For two years the Civil War has been elsewhere. Now Confederate forces are nearby, looting and burning. It is time to fight back, Jess Birdwell's neighbors insist. Yet Birdwell, a Quaker, knows there must be a better wa... more »y to settle things. Year: 1956 Director: William Wyler Starring: Gary Cooper, Dorothy McGuire« less
Diane C. from HOLIDAY, FL Reviewed on 10/17/2009...
Haven't seen this movie in years but thoroughly enjoyed watching it again. One of my favorites and nice change to see family values in the old movies. Most new ones are to violent.
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Cooper is magnificent
Candace Scott | Lake Arrowhead, CA, USA | 07/16/2000
(4 out of 5 stars)
"This is a lovely movie, beautifully photographed on location (no phony Hollywood sets here). The performances are stellar throughout, but Gary Cooper is outstanding as the family patriarch. Watch him acting, the subtle shifts in gait, his facial expressions and nuances make him the great star that he was. They don't make 'em like Cooper anymore. Anthony Perkins is also excellent as the vacillating Josh Birdwell, the Quaker boy gone off to fight in the Civil War and Dorothy McGwire is quietly effective. There is much humor throughout the movie, you'll laugh our loud many times. This is a great movie for everyone in the family, adults and children alike. "Wholesome" is an old-fashioned concept, this this movie lives up to that billing."
For Hollywood, Not Bad
Jedidiah Palosaari | Fes, Morocco | 08/19/2002
(4 out of 5 stars)
"There's been a lot of give and take on this movie, questioning how good it is at representing true Quakers, and rightfully so. But as a member of Northwest Yearly Meeting of Friends, I enjoyed it. It is fairly well acted, and full of humor. It also is probably the best one can expect from Hollywood as far as accuracy.
The humor itself is very revealing, often circling around the tendency now, and especially during the Civil War, for Friends to lapse into legalism- such as in issues of dancing, gambling, singing, and racing- in their attempt to truly follow the Spirit and the Word. The movie also accurately represents the wide range of views that Friends had in response to taking up arms in the Civil War (and again in the World Wars), with some choosing to fight and some to nonviolently resist. It brings up the interesting questions of how to respond to one's son who chooses to kill another human, when one wants to honor the child's ability to listen to God.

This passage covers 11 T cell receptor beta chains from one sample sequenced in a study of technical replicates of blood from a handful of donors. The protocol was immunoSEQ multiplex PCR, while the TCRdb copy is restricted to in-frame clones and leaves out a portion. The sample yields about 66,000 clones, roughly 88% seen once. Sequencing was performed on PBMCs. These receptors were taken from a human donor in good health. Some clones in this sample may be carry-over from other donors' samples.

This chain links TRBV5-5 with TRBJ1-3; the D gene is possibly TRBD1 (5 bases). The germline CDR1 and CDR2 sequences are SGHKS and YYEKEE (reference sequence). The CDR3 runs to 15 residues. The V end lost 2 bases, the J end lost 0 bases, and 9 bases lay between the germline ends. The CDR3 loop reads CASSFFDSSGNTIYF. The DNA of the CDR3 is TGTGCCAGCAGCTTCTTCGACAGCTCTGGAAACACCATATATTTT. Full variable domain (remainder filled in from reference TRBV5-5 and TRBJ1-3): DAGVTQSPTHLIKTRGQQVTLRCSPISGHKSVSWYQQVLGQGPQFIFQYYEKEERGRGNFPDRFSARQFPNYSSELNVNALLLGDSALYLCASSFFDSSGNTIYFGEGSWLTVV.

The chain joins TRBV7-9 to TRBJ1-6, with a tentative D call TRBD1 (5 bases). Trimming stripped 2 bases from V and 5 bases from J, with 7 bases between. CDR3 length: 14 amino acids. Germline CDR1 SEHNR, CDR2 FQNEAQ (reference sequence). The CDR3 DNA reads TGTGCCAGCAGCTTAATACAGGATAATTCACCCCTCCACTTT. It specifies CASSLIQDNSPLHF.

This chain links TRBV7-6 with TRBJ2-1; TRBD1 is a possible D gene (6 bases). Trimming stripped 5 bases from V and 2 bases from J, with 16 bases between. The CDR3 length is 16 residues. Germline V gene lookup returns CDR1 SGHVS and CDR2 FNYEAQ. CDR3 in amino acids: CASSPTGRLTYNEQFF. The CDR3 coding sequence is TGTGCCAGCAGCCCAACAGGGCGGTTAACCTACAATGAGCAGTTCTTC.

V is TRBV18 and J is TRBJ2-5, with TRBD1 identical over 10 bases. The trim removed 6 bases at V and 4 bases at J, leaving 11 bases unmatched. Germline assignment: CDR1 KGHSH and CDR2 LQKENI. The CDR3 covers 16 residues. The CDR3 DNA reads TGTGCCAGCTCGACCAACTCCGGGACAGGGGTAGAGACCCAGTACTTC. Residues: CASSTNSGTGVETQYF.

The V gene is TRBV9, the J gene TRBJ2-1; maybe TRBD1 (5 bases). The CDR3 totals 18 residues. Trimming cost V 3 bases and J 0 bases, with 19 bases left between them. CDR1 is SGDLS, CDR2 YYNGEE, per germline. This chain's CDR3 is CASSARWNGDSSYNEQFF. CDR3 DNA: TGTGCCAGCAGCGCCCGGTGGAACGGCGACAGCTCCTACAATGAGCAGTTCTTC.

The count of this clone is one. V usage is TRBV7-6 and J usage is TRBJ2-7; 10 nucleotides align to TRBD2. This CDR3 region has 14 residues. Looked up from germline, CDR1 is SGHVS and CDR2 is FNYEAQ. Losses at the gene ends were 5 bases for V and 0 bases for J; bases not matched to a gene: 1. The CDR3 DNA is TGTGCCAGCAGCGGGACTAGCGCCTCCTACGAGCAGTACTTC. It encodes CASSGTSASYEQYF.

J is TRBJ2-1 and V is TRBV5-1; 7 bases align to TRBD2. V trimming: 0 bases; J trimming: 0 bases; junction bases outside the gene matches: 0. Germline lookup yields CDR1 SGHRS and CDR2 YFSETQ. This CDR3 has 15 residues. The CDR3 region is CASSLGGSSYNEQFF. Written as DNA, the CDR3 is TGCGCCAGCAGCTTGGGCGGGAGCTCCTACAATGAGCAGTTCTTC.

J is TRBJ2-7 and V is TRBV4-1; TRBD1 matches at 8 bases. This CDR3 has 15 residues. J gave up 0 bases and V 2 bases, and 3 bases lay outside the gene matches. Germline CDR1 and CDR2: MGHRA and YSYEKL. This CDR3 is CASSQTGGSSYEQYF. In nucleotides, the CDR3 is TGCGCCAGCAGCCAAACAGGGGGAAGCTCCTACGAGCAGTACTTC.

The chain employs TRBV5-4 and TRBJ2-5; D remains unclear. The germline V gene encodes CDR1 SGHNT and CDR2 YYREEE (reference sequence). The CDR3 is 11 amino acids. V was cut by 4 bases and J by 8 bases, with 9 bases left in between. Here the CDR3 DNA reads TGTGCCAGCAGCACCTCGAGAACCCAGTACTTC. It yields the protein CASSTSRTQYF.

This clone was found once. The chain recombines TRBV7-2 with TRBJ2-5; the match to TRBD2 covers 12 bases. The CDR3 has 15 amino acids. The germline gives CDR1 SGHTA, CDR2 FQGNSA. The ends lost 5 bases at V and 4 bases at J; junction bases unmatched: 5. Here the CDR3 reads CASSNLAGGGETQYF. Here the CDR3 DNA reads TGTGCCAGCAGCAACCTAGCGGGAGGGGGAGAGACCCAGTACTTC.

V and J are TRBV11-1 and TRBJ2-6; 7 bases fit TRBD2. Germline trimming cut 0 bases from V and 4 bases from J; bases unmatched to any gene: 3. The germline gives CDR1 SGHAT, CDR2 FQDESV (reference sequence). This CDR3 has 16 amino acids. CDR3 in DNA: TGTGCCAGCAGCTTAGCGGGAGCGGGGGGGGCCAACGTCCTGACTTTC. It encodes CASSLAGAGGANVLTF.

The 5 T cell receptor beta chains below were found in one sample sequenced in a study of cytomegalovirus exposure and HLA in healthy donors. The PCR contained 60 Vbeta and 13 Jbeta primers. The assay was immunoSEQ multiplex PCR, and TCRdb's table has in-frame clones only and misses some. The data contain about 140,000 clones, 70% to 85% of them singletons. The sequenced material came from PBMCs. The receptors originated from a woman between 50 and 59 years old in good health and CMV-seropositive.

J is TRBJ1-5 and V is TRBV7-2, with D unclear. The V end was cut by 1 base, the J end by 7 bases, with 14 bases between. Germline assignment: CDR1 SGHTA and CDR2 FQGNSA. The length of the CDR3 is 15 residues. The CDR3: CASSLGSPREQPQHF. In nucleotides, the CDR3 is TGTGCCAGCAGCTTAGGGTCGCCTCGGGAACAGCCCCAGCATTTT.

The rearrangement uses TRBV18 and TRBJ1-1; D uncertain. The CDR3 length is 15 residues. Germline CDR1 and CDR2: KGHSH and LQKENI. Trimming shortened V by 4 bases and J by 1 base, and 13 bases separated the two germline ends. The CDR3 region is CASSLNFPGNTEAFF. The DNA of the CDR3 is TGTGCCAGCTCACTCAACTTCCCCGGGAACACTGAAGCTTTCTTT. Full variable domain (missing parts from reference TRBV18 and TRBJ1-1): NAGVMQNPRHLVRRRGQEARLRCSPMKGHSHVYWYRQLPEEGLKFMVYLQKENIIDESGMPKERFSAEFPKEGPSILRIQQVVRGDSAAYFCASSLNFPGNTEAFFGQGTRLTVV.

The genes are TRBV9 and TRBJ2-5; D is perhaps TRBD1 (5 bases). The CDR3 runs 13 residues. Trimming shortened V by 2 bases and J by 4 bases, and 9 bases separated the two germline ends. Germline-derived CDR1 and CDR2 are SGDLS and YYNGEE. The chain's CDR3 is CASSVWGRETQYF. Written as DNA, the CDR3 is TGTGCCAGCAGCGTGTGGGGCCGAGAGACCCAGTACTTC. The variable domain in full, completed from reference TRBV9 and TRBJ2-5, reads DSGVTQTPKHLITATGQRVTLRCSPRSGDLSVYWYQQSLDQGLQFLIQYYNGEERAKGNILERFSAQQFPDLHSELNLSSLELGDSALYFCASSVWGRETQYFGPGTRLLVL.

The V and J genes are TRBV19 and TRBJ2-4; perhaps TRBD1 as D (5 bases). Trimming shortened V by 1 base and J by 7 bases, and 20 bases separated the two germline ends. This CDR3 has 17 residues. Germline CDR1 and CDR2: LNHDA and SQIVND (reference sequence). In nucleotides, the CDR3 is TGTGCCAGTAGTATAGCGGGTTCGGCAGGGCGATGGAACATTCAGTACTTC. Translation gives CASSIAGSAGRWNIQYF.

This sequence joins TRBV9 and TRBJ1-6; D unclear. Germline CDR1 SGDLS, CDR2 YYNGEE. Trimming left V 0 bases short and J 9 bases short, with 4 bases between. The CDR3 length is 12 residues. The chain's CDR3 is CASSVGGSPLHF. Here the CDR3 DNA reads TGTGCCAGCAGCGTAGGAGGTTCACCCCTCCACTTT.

There are other glimmers of philosophy: the difference between militancy and militarism, as displayed by one strong-feeling pacifist Quaker at the beginning; some wonderful nonviolent action practiced by Gary Cooper and his wife upon each other. She doesn't want an organ in the house, so sleeps in the barn until he removes it. He responds by putting the organ in the house, and then going to sleep in the barn along side her, coming along with her suffering. The end result is compromise, because of the love shown in strong conviction.
I would have liked to see stronger convictions displayed by the Quakers represented. It does seem that too many of them choose the side of violence and darkness, or do not stick with their convictions. But at least one holds out. And I don't remember another movie I've ever seen where the man is shooting at his enemy, and yet crying at the same time- not from fear of war, but because he loves his enemy so much. The language of "thee" and "thou" was also grammatically inaccurate. A Friends production could have done better, but for Hollywood, it was pretty good. And I liked how, as I left the movie, I felt transported back to another time, when the greeting were still full of First Days and Friends."
An all but perfect movie
haleth | Springfield, MA USA | 06/02/2000
(5 out of 5 stars)